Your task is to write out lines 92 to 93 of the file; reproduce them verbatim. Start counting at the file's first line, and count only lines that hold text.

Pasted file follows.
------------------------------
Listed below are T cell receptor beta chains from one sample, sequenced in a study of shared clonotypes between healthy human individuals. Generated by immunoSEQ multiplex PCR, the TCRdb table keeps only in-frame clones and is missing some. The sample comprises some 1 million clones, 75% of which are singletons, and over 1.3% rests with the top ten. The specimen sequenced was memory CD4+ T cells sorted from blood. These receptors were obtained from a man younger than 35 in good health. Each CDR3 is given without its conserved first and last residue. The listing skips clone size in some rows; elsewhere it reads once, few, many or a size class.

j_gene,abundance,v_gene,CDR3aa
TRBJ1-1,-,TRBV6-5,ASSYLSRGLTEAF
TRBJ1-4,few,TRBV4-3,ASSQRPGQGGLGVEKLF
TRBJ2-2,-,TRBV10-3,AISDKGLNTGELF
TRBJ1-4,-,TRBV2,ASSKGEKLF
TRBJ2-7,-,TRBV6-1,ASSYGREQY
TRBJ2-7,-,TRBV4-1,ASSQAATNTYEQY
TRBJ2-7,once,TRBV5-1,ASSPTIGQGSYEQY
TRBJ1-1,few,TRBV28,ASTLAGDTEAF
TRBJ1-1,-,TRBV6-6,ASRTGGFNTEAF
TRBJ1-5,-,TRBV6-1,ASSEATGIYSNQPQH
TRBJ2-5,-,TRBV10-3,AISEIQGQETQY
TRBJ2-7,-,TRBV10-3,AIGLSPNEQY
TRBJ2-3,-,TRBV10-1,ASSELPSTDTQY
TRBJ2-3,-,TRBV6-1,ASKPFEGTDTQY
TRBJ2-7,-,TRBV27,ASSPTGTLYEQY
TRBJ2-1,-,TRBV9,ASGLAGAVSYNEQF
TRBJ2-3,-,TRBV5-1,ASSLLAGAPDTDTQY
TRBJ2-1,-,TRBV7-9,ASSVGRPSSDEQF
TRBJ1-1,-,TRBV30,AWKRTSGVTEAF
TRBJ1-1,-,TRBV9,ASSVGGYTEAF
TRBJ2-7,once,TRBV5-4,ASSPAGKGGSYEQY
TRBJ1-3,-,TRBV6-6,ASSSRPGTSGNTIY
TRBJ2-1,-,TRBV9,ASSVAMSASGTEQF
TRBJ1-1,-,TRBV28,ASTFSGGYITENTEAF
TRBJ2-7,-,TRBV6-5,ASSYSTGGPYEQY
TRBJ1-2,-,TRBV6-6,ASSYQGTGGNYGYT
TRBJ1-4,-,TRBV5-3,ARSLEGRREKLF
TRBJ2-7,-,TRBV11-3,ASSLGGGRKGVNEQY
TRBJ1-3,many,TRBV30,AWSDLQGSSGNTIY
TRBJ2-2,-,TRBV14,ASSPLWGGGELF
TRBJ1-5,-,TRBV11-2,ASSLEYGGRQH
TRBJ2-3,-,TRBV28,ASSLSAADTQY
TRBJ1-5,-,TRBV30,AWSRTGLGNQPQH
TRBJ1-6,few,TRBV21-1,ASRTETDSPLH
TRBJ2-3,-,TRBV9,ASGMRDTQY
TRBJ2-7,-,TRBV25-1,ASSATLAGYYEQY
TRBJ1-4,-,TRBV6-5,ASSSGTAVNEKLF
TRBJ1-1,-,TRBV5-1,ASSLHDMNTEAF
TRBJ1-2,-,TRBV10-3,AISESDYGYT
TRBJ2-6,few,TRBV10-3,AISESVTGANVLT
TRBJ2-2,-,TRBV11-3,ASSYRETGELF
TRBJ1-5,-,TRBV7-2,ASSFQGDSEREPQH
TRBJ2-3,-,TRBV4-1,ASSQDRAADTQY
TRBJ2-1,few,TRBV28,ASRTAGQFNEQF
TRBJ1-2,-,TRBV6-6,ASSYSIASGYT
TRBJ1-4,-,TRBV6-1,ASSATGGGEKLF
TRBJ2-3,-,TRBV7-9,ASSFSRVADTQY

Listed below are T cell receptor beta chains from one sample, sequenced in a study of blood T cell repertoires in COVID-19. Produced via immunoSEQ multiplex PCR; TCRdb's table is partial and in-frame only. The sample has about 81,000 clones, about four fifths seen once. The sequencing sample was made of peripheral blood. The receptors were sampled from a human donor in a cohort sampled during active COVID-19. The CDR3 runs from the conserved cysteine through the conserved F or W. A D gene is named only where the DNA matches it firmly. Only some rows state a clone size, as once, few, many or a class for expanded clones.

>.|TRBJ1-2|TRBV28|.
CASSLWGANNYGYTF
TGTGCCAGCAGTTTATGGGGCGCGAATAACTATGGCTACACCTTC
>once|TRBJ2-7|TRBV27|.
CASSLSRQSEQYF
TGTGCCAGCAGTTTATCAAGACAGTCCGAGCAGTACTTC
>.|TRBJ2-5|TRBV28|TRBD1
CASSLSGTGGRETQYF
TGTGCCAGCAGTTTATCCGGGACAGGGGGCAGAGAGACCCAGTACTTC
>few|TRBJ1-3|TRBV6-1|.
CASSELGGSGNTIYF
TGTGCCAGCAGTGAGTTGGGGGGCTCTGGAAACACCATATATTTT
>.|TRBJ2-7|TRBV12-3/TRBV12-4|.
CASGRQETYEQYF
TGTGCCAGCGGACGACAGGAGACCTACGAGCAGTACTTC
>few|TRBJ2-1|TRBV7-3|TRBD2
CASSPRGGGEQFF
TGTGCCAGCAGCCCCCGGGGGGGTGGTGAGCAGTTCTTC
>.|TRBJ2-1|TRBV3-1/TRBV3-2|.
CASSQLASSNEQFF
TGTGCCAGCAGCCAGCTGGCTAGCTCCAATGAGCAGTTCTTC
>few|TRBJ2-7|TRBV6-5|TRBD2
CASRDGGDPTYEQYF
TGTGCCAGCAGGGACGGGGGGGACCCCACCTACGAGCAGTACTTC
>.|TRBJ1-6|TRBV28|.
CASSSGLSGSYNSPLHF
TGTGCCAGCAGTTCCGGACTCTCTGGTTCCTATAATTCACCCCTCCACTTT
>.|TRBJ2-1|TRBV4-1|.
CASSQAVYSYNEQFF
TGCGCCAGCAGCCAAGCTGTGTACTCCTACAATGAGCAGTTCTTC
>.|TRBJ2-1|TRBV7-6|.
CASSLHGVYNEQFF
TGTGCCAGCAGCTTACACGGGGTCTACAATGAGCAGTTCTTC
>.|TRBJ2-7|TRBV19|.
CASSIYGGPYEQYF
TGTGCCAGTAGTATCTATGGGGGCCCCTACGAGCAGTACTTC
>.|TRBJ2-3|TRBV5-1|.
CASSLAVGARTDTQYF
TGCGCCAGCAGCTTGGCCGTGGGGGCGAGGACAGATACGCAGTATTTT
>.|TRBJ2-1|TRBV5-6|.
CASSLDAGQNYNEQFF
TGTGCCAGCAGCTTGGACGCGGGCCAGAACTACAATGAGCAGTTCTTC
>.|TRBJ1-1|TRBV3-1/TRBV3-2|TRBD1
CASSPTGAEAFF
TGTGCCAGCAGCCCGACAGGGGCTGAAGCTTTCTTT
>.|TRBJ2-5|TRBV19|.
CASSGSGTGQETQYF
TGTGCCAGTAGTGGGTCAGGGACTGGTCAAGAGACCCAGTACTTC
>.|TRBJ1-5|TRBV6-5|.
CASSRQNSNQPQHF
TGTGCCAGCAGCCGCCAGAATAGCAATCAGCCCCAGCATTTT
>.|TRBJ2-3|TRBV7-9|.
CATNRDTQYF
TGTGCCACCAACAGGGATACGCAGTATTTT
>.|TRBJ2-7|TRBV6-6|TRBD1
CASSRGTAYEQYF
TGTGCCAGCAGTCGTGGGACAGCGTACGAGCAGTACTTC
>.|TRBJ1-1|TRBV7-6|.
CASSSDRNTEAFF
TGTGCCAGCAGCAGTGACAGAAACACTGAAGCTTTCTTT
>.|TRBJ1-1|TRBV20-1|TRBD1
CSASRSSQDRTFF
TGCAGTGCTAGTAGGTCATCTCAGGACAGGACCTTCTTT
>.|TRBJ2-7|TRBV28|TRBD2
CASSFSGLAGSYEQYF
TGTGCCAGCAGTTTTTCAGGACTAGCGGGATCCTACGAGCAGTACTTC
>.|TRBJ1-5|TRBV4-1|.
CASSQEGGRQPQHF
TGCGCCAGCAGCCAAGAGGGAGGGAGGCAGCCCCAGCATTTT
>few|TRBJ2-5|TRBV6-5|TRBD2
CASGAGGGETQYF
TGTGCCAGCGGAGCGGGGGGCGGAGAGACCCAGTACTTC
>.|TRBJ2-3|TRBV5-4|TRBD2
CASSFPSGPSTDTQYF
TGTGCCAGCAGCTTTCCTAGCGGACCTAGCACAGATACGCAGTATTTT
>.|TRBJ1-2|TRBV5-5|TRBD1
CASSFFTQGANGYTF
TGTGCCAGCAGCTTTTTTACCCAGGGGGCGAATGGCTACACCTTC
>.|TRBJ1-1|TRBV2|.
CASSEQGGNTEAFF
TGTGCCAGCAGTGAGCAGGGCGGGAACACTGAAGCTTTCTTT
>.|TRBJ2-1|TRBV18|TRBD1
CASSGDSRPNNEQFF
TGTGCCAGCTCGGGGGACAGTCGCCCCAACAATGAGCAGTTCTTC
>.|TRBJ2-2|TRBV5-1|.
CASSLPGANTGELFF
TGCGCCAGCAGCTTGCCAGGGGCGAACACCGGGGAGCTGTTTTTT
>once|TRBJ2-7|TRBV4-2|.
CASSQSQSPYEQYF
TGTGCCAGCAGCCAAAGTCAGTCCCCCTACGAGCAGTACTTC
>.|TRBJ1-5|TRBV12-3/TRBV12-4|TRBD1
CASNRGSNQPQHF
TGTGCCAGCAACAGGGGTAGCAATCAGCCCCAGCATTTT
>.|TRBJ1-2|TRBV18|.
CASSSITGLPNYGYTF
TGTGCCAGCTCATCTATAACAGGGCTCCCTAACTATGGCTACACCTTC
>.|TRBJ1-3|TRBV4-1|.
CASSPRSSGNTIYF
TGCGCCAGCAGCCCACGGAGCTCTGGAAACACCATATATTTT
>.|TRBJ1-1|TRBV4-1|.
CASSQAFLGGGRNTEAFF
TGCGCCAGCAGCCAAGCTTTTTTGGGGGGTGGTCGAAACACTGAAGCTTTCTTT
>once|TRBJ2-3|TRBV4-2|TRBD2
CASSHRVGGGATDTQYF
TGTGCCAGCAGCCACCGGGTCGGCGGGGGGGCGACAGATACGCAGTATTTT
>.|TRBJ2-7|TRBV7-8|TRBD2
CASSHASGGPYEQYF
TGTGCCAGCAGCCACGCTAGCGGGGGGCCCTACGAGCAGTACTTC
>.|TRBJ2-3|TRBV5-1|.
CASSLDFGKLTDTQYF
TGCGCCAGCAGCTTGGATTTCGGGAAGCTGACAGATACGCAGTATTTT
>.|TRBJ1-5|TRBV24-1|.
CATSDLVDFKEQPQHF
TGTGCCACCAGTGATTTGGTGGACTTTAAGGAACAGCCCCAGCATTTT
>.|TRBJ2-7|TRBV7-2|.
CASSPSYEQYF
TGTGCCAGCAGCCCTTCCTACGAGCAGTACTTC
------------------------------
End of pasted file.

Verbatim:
TGTGCCAGCAGCTTGGACGCGGGCCAGAACTACAATGAGCAGTTCTTC
>.|TRBJ1-1|TRBV3-1/TRBV3-2|TRBD1